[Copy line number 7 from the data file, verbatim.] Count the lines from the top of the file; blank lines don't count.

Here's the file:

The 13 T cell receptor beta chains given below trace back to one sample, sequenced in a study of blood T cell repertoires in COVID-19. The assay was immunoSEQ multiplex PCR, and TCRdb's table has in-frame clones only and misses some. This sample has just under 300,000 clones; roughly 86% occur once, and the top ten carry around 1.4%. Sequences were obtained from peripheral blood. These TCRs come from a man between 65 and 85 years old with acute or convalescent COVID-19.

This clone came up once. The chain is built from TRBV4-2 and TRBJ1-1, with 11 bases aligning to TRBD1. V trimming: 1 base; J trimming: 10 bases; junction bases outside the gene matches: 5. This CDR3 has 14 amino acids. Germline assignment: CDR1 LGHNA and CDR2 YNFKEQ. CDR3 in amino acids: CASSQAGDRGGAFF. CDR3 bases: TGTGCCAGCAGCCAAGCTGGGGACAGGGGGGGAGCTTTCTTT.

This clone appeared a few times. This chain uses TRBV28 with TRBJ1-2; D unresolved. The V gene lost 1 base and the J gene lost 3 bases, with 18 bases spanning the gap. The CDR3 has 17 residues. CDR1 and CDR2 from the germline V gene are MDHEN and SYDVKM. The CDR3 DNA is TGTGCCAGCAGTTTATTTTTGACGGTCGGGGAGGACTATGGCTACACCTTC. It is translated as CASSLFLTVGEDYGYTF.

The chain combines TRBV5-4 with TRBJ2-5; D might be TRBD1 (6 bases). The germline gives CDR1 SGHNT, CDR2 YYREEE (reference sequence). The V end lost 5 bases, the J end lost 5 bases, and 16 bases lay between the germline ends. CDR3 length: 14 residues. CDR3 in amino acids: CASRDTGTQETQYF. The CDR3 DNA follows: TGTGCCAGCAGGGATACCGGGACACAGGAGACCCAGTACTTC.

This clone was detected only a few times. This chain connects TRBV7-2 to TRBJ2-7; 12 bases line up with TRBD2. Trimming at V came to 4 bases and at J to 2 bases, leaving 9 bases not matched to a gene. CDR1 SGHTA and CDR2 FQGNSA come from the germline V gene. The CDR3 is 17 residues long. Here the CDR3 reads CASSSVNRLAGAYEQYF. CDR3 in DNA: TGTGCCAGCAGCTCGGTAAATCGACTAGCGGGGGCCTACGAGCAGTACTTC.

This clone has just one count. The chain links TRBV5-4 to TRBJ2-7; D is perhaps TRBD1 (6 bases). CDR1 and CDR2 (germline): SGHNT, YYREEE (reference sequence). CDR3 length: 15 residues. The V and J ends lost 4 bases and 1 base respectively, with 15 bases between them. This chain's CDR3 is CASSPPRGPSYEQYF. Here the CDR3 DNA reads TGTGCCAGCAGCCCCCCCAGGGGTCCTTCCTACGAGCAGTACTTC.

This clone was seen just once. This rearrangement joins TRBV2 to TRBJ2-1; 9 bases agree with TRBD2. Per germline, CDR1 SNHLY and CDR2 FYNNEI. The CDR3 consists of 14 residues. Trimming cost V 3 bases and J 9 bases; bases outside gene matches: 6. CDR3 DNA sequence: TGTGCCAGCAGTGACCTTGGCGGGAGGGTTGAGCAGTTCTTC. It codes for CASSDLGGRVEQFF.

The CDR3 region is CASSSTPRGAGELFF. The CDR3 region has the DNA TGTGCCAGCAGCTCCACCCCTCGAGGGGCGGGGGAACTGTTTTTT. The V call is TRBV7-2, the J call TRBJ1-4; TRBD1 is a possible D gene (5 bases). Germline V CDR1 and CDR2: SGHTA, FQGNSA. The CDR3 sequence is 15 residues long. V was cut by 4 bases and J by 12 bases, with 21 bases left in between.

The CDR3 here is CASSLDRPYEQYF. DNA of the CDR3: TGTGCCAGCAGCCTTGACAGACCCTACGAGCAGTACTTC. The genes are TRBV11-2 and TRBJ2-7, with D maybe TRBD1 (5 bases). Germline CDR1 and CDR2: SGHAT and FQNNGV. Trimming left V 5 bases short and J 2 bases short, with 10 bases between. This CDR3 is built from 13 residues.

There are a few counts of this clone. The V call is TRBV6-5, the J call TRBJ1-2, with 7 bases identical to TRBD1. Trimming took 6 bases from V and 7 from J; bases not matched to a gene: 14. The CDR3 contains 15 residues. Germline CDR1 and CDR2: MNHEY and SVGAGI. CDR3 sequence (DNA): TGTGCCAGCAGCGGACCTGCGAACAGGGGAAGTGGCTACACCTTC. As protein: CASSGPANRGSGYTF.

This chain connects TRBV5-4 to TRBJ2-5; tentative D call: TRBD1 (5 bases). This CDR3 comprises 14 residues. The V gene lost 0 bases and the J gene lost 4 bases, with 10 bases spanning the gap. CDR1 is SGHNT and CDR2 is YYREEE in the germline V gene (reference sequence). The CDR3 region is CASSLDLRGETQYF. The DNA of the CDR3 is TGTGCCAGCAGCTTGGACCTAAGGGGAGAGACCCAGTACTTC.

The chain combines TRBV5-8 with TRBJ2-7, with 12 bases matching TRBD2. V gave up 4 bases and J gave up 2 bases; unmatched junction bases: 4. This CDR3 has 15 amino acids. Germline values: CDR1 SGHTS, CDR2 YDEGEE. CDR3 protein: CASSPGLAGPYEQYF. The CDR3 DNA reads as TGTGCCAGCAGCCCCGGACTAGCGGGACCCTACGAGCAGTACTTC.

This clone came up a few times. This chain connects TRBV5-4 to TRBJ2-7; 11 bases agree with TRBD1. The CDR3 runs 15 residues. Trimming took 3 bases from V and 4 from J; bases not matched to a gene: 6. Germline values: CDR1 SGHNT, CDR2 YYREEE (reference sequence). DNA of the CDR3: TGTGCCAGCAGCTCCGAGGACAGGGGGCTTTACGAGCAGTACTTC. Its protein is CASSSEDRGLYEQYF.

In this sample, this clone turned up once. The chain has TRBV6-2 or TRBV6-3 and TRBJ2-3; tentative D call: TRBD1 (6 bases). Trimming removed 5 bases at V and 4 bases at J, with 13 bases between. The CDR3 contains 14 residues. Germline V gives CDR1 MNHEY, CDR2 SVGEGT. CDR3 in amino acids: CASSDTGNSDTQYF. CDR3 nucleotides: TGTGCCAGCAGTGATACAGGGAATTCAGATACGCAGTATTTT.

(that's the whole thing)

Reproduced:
This clone was seen just once. This rearrangement joins TRBV2 to TRBJ2-1; 9 bases agree with TRBD2. Per germline, CDR1 SNHLY and CDR2 FYNNEI. The CDR3 consists of 14 residues. Trimming cost V 3 bases and J 9 bases; bases outside gene matches: 6. CDR3 DNA sequence: TGTGCCAGCAGTGACCTTGGCGGGAGGGTTGAGCAGTTCTTC. It codes for CASSDLGGRVEQFF.